Part Three A Modest Proposal A Modest Proposal for preventing the children of poor people in Ireland, from being a burden on their parents or country, and for making them beneficial to the publick. • by Dr. Jonathan Swift. 1729 • It is a melancholy object to those, who walk through this great town, or travel in the country, when they see the streets, the roads and cabin-doors crowded with beggars of the female sex, followed by three, four, or six children, all in rags, and importuning every passenger for an alms. These mothers instead of being able to work for their honest livelihood, are forced to employ all their time in strolling to beg sustenance for their helpless infants who, as they grow up, either turn thieves for want of work, or leave their dear native country, to fight for the Pretender in Spain, or sell themselves to the Barbados.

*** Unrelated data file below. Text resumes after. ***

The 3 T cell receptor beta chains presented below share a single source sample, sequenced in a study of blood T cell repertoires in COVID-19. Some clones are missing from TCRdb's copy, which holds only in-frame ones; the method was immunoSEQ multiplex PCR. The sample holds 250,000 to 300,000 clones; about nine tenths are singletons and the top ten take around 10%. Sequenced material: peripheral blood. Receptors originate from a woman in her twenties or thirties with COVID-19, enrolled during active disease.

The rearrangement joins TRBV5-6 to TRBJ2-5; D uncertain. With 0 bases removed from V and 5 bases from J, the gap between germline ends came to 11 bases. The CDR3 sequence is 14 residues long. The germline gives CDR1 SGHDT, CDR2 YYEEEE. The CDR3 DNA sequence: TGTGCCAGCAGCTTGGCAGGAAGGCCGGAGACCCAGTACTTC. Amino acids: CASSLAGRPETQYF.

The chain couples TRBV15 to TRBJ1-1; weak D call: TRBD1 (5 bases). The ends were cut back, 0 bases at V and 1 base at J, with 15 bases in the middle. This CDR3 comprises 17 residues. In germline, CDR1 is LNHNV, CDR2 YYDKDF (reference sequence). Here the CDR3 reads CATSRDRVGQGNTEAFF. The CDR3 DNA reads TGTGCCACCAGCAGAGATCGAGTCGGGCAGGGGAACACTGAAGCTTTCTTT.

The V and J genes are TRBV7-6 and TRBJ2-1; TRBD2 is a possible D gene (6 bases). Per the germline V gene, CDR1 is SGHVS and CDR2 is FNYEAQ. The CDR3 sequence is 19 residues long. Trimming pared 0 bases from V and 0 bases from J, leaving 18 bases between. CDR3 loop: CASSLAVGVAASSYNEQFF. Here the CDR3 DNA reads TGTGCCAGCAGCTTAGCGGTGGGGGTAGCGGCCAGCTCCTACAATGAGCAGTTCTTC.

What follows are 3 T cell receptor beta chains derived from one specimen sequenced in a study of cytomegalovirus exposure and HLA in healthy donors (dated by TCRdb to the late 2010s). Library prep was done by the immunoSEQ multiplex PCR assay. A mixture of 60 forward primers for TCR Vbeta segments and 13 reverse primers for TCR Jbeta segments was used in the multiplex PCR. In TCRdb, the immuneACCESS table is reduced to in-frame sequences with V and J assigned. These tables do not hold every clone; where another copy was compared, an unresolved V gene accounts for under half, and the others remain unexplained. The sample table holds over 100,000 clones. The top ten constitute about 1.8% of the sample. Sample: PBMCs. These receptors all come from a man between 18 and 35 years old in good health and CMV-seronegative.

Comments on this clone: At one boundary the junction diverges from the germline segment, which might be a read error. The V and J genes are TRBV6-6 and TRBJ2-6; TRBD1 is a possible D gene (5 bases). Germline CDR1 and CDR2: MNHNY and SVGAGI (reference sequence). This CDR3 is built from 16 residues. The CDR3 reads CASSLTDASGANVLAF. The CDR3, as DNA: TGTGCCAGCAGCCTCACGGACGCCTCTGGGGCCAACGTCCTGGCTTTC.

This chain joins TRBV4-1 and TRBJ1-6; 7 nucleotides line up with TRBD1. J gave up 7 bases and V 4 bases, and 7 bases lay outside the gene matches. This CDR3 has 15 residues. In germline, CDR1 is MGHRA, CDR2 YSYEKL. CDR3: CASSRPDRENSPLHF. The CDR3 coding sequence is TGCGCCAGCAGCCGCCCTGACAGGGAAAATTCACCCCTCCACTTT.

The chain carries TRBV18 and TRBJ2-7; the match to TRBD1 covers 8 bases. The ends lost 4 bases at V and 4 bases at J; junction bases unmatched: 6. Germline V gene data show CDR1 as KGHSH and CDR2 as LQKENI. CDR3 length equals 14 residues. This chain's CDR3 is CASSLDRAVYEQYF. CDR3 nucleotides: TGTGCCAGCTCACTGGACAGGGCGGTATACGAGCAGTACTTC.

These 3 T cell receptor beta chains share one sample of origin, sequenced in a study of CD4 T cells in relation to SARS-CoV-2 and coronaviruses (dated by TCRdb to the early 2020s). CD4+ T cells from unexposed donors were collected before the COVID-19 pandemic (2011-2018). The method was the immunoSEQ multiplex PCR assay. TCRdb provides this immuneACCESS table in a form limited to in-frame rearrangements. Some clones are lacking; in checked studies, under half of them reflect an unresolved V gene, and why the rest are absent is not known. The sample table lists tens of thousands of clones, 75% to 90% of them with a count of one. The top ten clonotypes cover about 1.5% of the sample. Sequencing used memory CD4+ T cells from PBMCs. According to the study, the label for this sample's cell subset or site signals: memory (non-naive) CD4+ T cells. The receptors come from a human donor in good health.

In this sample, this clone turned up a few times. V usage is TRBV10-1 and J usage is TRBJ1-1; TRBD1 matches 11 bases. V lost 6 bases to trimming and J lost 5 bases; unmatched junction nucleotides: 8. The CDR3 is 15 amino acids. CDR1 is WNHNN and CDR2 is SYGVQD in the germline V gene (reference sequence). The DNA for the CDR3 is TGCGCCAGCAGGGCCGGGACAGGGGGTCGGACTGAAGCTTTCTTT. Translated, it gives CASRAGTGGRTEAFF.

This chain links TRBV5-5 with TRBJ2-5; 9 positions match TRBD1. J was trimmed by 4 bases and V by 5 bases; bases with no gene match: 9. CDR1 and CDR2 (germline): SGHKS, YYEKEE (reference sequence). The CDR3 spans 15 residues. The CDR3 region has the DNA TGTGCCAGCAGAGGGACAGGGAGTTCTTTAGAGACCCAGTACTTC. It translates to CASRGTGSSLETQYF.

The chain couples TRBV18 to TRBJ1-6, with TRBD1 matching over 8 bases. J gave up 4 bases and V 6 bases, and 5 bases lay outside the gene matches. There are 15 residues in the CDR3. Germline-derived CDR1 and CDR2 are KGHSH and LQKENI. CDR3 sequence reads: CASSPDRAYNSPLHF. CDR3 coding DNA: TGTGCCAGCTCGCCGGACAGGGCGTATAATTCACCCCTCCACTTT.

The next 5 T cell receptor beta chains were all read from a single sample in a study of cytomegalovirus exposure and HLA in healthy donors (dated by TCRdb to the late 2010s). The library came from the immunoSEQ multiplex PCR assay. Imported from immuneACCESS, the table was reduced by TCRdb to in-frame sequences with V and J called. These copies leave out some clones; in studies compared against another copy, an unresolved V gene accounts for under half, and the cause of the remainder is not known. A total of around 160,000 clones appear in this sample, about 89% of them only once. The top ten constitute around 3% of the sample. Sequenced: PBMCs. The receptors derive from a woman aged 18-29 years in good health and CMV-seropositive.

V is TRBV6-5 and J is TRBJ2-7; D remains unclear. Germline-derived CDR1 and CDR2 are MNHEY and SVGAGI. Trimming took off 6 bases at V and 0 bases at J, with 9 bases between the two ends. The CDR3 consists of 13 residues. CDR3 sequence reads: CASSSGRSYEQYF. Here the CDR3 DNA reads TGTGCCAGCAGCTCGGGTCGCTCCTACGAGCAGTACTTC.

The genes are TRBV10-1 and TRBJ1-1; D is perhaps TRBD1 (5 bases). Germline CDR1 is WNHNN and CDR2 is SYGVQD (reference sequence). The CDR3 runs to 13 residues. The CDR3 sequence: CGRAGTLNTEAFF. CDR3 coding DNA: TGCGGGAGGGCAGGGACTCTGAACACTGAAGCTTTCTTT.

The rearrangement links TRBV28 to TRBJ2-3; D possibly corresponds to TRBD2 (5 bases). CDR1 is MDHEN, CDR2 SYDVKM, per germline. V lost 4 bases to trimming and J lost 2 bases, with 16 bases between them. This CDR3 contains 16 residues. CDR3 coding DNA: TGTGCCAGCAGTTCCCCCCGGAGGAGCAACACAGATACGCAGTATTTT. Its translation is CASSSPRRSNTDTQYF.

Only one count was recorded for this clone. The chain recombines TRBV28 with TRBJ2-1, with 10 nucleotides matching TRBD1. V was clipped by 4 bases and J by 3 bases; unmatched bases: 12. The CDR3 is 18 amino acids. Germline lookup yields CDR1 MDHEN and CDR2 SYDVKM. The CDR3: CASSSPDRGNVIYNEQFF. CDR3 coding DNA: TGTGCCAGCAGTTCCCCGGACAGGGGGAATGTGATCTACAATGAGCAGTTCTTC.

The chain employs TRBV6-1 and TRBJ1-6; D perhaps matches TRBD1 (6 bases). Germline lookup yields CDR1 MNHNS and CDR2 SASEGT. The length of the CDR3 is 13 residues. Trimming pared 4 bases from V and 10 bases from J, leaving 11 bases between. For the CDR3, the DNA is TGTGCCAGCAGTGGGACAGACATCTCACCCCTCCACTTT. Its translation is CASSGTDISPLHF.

I think it is agreed by all parties, that this prodigious number of children in the arms, or on the backs, or at the heels of their mothers, and frequently of their fathers, is in the present deplorable state of the kingdom, a very great additional grievance; and therefore whoever could find out a fair, cheap and easy method of making these children sound and useful members of the common-wealth, would deserve so well of the publick, as to have his statue set up for a preserver of the nation. • But my intention is very far from being confined to provide only for the children of professed beggars: it is of a much greater extent, and shall take in the whole number of infants at a certain age, who are born of parents in effect as little able to support them, as those who demand our charity in the streets. • As to my own part, having turned my thoughts for many years, upon this important subject, and maturely weighed the several schemes of our projectors, I have always found them grossly mistaken in their computation. It is true, a child just dropt from its dam, may be supported by her milk, for a solar year, with little other nourishment: at most not above the value of two shillings, which the mother may certainly get, or the value in scraps, by her lawful occupation of begging; and it is exactly at one year old that I propose to provide for them in such a manner, as, instead of being a charge upon their parents, or the parish, or wanting food and raiment for the rest of their lives, they shall, on the contrary, contribute to the feeding, and partly to the cloathing of many thousands.